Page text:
As soon as the existence of the first
hydrothermal vent was confirmed in 1977, every observer understood
the enormous energy potential they contained, but utilizing it seemed
an impossible task. Located at average depths of 2,300 m or about
7,500 ft, no one had the slightest idea of what kind of system could
be placed at the bottom of the ocean to generate electricity. Although
the promise was there, the reality has remained unattainable in
the 30 years since their presence became known.
The Marshall Hydrothermal Recovery
System is a deceptively simple leap of logic. Instead of trying
to work with the vents at the bottom of the ocean, the vents are
capped, and their flow is fed into a continuous, highly insulated
pipe, which leads to an oil platform located on the surface above
the vent. The superheated fluid is carried by means of flow velocity,
convection, conduction, and flash steam pressure as it rises and
the ambient pressure is decreased.
Once delivered to the
platform, the heat energy contained in the fluid can be extracted
to generate electricity.
Since the amount of energy available
from any thermal system is dependent on the difference in teperature
between two points, the system also includes a Thermal Enhancement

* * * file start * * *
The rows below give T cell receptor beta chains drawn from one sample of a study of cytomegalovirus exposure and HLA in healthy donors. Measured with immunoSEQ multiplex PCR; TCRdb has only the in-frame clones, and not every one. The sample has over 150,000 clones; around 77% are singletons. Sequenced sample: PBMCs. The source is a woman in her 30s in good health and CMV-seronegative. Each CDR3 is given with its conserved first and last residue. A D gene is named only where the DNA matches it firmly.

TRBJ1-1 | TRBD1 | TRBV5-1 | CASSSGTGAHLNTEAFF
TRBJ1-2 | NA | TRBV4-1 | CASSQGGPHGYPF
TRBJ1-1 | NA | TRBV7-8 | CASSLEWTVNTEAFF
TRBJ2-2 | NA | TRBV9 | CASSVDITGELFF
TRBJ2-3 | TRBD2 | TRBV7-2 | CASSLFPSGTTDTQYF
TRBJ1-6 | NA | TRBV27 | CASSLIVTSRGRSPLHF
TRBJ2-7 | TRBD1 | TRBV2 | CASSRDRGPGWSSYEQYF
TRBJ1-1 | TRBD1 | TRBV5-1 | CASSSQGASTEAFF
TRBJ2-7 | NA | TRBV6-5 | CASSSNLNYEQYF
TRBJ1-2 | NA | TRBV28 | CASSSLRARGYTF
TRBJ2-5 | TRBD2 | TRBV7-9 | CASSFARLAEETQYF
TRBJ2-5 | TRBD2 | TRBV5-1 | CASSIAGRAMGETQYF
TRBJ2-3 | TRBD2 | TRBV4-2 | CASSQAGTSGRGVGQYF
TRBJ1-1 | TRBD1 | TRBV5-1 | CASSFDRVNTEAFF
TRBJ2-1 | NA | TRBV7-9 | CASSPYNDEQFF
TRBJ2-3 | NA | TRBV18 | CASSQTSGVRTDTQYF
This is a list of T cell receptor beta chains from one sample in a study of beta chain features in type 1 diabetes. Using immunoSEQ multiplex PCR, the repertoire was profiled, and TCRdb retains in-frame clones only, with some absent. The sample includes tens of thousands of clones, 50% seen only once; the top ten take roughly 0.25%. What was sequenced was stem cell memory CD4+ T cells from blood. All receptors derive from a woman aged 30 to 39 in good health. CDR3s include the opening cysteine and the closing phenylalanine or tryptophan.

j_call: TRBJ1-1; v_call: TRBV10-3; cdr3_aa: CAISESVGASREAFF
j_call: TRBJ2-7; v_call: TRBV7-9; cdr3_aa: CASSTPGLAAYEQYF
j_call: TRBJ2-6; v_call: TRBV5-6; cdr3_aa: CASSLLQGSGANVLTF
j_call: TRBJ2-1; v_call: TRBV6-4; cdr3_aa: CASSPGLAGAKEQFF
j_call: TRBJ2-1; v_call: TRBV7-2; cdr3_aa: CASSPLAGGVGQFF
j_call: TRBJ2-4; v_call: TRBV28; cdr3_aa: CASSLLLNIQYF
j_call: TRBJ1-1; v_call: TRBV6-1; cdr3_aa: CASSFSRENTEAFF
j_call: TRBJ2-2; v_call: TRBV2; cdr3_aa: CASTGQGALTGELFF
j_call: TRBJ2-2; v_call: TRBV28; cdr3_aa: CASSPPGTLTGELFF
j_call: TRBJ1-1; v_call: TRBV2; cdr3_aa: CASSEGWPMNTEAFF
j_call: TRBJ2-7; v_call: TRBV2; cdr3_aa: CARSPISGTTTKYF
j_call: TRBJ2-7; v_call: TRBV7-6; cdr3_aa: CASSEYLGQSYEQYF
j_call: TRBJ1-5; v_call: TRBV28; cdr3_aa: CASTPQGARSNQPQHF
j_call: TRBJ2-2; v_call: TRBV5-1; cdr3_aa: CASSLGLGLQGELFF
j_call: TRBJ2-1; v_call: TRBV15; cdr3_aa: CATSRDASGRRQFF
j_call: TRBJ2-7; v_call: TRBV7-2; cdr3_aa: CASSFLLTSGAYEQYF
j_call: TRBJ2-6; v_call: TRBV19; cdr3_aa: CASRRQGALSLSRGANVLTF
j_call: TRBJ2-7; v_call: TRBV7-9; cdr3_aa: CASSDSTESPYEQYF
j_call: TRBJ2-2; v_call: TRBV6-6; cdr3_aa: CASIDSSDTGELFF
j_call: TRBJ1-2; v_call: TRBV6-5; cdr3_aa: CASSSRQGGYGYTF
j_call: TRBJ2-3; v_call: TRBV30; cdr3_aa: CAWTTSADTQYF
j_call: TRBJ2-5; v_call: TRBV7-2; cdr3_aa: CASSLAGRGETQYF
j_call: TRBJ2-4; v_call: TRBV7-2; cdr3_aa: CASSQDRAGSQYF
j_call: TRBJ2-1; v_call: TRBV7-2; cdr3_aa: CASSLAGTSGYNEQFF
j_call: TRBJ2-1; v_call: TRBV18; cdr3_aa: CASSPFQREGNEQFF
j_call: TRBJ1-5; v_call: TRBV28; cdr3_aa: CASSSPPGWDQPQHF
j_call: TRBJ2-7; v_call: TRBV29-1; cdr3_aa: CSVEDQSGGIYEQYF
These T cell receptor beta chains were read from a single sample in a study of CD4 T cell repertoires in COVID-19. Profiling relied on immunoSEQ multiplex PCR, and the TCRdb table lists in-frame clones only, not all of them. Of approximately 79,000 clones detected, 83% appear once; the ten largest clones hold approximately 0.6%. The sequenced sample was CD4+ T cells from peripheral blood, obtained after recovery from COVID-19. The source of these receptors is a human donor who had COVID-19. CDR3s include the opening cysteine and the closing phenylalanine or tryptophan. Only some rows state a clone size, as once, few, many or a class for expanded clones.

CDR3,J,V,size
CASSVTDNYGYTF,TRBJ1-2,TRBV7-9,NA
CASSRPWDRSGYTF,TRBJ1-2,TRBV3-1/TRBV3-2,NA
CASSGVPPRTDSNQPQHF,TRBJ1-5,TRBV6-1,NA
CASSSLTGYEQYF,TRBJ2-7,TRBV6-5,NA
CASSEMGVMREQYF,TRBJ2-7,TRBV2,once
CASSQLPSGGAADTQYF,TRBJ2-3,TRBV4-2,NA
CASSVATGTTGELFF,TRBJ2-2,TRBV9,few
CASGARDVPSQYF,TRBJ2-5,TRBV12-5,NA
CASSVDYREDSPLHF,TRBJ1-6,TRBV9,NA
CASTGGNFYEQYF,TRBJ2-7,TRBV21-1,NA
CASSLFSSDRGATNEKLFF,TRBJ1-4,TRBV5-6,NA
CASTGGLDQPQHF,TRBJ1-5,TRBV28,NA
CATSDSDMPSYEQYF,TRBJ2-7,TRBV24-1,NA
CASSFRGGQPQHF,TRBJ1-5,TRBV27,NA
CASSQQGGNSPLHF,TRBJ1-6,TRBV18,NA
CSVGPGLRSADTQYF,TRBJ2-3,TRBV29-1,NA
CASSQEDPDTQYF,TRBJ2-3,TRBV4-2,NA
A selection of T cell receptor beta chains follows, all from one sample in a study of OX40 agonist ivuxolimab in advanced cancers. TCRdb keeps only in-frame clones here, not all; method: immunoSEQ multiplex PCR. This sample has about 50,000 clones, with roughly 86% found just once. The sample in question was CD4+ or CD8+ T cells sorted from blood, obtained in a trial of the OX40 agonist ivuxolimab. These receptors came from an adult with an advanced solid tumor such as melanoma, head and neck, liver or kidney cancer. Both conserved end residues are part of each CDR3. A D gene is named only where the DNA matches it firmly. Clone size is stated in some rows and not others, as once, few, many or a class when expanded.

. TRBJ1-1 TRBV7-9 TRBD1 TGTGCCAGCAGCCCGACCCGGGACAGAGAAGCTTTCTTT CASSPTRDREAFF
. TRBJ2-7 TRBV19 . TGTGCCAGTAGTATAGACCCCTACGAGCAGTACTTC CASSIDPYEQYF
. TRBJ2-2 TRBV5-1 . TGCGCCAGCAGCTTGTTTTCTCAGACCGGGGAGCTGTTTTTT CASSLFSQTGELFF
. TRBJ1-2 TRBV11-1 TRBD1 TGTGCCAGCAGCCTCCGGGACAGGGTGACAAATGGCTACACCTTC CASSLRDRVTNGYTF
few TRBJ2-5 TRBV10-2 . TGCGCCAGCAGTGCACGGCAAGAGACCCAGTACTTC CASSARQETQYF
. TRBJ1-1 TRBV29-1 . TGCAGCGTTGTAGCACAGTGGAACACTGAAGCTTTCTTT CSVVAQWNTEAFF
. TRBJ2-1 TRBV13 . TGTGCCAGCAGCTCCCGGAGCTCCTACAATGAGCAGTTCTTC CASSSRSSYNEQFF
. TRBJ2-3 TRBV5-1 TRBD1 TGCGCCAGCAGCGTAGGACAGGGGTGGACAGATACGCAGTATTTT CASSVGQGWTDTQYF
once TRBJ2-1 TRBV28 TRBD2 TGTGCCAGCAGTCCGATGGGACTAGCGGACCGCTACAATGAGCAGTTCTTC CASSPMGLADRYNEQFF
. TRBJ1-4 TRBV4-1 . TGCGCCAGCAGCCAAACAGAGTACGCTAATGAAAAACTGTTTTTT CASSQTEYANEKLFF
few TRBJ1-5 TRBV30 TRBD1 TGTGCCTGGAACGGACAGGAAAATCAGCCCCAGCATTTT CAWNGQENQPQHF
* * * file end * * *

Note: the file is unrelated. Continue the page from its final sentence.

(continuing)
Pipe. This is simply an open pipe, like a large drinking straw,
which extends down below the layer of relatively warm water on the
surface to the permanently frigid waters below. By withdrawing water
from that pipe and using it as the cold side of any heat reaction,
much more energy can be extracted from the process than could be
delivered without it.
Another embodiment of the system
uses a closed loop. Rather than bringing the hydrothermal fluid
from the depths to the surface, clean working fluid recirculated
within a closed loop is heated by the vent through a heat exchanger.
The vent's heat is transferred to the fluid, which is then utilized
directly to drive turbines on the surface. The cooled fluid is then
sent back to be reheated by the vent again and again, but the hydrothermal
fluid itself is never actually brought to the surface.